What Does it Take to be a Leader? Studies Show that a Difficult Childhood can be a Bonus.

I came across a finding in the Wall Street Journal that highlights some studies about how adversity can actually be a good thing.

The article in the Journal mentioned a story about two brothers who were raised in a home with a father who was an alcoholic. One brother grew up to be an alcoholic and led a very difficult life. The other brother grew up to be very successful and a model parent. When asked how they came to be who they were, they both gave the same answer: “Given who my father was, how could I not?”

The story highlights a key point that’s a little counter-intuitive but has been proven to be true in numerous scientific studies. What’s the key point? That adversity can often be a good thing.

Oprah Winfrey, Howard Schultz, Tony Robbins, and Elon Musk have all overcome difficult childhoods

As you may know, Oprah Winfrey was sexually abused by relatives, Howard Schultz grew up in a housing project, Tony Robbins had a mother who was an alcoholic, and Elon Musk was bullied by friends and his father. And, while nobody would welcome the kind of abuse they suffered, each of them turned their challenges into success later in life.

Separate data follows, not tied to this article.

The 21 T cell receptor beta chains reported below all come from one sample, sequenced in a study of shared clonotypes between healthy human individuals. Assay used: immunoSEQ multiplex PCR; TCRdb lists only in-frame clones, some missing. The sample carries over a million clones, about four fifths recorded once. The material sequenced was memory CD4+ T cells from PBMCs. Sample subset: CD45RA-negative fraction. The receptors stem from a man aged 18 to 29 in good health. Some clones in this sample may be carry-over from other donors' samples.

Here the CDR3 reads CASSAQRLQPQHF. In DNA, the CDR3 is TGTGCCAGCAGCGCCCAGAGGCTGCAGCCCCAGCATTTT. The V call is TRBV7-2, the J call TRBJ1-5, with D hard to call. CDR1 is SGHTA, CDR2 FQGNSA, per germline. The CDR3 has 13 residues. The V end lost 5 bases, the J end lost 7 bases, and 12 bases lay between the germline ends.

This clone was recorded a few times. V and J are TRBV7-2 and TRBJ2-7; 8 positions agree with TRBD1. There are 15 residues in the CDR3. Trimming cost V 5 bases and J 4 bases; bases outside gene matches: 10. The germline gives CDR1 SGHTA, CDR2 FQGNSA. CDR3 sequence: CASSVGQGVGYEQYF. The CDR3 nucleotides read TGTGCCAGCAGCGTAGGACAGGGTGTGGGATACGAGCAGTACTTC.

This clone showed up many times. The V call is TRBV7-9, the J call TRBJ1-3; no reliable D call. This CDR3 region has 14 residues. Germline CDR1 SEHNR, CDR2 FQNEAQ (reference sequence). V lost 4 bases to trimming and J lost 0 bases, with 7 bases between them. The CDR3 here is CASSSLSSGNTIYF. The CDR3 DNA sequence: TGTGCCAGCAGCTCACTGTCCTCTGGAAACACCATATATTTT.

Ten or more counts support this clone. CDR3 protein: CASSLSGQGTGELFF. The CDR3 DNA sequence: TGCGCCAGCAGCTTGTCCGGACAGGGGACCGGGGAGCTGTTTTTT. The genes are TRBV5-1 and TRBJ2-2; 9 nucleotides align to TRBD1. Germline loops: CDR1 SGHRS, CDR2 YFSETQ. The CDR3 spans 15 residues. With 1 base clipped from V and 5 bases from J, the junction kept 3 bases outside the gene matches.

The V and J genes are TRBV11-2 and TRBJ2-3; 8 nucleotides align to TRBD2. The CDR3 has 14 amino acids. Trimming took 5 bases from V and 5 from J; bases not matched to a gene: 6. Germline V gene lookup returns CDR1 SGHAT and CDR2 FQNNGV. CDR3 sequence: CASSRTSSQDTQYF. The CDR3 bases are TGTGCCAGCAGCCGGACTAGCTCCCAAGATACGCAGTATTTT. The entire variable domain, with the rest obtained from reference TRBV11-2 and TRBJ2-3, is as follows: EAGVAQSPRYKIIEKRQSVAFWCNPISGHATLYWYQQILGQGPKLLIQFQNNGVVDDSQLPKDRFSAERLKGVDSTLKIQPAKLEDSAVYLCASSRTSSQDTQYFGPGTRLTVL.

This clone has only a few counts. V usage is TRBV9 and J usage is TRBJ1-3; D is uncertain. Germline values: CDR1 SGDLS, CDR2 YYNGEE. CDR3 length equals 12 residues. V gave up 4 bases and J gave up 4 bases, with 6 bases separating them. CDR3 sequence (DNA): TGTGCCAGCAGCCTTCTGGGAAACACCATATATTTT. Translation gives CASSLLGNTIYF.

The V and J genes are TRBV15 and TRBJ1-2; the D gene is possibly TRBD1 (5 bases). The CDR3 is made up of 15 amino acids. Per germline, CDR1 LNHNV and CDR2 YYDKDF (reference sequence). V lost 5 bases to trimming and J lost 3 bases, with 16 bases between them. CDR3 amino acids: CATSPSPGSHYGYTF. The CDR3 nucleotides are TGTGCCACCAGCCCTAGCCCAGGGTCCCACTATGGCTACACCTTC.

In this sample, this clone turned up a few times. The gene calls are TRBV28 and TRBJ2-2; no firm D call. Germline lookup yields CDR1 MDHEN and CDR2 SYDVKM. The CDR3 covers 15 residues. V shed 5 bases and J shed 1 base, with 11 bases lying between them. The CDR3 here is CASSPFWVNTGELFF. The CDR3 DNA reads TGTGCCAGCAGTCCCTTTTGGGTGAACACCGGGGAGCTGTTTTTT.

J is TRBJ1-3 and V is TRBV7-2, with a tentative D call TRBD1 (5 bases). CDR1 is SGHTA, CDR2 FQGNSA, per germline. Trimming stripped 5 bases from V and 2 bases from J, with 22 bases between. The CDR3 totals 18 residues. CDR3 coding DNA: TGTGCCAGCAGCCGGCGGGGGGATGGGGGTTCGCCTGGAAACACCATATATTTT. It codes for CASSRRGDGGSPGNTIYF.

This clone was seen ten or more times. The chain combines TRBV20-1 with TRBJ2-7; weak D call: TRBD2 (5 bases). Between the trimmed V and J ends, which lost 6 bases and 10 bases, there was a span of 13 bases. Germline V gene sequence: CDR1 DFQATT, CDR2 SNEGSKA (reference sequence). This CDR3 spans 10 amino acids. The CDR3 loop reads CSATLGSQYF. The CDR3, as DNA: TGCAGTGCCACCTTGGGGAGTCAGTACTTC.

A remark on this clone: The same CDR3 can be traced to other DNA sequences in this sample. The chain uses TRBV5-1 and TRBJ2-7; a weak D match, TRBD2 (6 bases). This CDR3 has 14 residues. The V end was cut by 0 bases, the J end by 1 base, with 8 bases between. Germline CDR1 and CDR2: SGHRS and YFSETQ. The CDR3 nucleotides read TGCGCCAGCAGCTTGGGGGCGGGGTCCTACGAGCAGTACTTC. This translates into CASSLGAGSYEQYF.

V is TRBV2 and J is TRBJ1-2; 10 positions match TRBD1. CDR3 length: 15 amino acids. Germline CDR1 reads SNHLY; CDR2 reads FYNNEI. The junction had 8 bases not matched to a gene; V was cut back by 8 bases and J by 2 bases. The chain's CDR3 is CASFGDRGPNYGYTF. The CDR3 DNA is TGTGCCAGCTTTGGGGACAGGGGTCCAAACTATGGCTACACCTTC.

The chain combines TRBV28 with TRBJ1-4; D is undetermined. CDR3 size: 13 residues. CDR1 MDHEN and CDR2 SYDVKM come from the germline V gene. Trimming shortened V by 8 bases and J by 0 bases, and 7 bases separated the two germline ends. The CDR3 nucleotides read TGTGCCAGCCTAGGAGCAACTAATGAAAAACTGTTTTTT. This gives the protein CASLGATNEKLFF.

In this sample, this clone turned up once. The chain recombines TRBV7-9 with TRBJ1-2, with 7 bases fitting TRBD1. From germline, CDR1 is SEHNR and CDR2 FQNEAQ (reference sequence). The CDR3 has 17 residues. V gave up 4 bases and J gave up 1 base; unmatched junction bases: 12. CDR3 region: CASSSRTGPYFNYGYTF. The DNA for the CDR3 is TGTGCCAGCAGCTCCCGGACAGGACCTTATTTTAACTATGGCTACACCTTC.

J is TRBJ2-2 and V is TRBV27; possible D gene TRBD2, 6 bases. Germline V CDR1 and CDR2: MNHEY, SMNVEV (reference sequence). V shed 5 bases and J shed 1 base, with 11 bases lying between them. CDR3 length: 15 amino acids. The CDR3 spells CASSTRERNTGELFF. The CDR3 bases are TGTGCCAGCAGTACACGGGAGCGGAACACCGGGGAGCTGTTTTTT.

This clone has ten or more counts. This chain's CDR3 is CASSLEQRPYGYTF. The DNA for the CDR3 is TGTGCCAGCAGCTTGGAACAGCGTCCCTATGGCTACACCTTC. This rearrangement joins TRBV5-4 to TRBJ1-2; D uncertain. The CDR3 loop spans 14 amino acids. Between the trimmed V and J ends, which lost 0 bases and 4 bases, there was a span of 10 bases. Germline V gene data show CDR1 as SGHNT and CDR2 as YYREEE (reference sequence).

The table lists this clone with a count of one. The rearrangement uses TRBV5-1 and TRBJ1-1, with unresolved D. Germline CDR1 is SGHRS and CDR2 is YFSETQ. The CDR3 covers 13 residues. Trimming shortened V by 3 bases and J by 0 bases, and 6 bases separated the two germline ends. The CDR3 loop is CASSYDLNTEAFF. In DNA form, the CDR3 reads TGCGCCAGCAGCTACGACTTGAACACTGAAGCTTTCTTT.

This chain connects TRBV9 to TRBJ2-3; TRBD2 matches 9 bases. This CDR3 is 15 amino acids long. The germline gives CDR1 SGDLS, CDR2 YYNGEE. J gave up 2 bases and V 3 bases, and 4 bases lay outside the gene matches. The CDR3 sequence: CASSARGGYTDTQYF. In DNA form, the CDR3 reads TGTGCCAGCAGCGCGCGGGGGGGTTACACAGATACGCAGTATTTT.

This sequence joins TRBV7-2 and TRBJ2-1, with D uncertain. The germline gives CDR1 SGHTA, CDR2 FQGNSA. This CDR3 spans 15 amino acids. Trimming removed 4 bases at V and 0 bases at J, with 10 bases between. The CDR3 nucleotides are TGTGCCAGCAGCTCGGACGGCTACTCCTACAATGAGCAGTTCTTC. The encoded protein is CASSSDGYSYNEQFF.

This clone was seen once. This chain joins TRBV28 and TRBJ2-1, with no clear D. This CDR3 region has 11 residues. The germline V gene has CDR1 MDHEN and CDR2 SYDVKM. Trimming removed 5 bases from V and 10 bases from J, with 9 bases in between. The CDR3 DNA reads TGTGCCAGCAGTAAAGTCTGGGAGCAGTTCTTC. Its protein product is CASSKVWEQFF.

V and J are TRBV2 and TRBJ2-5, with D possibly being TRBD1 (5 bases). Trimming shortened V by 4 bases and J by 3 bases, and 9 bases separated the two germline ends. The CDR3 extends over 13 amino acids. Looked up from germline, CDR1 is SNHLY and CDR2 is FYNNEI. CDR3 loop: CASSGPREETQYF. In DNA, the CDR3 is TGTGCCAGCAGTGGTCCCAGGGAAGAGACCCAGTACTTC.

Here’s a study that supports that point — in the 1960s, Victor Goertzel and Mildred Goertzel studied 400 famous 20th century men and women. Their subjects ranged from Louis Armstrong, and Elenor Roosevelt to Henry Ford and John D. Rockefeller. They found that less than 15% of their subjects had been raised in supportive, untroubled homes, with another 10% in a mixed setting. But 75% of the subjects had grown up in families that suffered from poverty, abuse, alcoholism, illness or some other misfortune.

Henry Ford, along with several other highly successful 20th century figures, had a difficult childhood.

In the end, overcoming a difficult childhood can help you in the long run

What does it take to lead a successful life? No matter how you define success — whether it’s a stable family life, material success, great relationships, or a connection to a higher power — studies seem to show that a little adversity can actually be a benefit in the long run. Which means that Nietzche was probably right when he said “…whatever does not kill us may indeed make us stronger.”

Image of Jamie Turner, Motivational Speaker and AuthorAbout the Author: Jamie Turner is an internationally recognized author, speaker, and CEO who speaks about business, digital media, and leadership at events, conferences, and corporations around the globe. He has been profiled in one of the world’s best selling marketing textbooks, is the author of several business books, and can be seen regularly on CNN and HLN. He can be reached at +1-678-313-3472 or via email at Jamie.Turner@SIXTY.Company.

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